Dougie Wallace, a UK based photographer spent 14 weeks in Goa over the past two years.


In previous years he spent his time photographing the pampered pooches of England, but in India, he turned his lens to the stray dogs living on Goa’s beaches. After spending time observing and focusing on both, he now is posing the following question:

 Who are the happiest: the ones who ‘belong’ to humans, giving paws to get tasty treats… or the stray ones, fighting and howling day and night, competing for the tourists’ attention and hoping to get scraps of food? To put it in existential terms: would you choose convenience or freedom?

When I first came to India in 2008, I was shocked an horrified at the condition of the dogs living on the street. No one seemed to care, and that is what catapulted me into a life completely different from the one I had been living. I used to look at dogs running in the street and living off of scraps and feel sorry for them. Nowadays, I sometimes can’t help but think they are happier than so many of the dogs that are tied up in backyards in the West.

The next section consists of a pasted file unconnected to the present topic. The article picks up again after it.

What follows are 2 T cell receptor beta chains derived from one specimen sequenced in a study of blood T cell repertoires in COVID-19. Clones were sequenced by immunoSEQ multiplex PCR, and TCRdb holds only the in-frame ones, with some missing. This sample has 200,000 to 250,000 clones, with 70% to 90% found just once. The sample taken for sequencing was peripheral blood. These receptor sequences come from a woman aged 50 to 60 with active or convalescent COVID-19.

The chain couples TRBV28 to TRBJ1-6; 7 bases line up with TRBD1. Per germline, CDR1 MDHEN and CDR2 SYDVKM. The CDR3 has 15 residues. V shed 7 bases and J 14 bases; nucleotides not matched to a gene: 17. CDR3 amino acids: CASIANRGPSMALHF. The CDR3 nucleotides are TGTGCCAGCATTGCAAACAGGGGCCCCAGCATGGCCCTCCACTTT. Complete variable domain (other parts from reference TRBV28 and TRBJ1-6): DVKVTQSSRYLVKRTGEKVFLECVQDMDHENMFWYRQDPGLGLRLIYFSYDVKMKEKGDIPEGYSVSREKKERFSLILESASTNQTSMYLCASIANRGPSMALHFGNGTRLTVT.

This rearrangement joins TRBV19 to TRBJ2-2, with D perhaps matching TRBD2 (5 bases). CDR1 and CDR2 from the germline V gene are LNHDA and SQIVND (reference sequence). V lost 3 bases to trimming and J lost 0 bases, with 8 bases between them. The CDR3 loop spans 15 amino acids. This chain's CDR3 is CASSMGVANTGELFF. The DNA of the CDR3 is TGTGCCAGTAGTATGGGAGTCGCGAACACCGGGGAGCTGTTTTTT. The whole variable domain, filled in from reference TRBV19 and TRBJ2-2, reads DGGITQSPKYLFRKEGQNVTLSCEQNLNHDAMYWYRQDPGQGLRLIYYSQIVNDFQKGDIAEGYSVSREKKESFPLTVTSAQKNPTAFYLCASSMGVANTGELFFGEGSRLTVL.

In an ideal world, I wish all dogs had a loving home where all of their needs were met, but we do not live in an ideal world.
Even at DAR, we would rather put a dog back on the street where it came from and has a caretaker who feeds it and calls us when it is sick, rather than try to find it a home where the dog will most likely be tied up all the time and trained to be a vicious guard dog.
No matter what your opinion, it is hard not to love Dougie Wallace’s images. You can view them here. 
Words: Deb Jarrett

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About the author

Deb Jarrett

Deb Jarrett

Founder/Executive Director Dharamsala Animal Rescue

At the age of 40, Deb Jarrett decided her life needed some shaking up. In fact, she needed to rattle her brains a bit. She was done climbing the corporate ladder, paying mortgages, and internet dating—so she quit her job and moved to India to help animals.  Unlike Elizabeth Gilbert, at this point in her life Deb had already done just about all the self discovery she desired on therapist couches, in yoga retreats, and at spiritual workshops. In fact, she eats very carefully, due to the risk of bacteria and parasites; she no longer prays, after experiencing the harsh reality of the developing world on a day-to-day basis, believing rather that compassionate action is the answer; but she has found love with a younger Indian man. You can find more of her writing and learn about her work with animals on her website.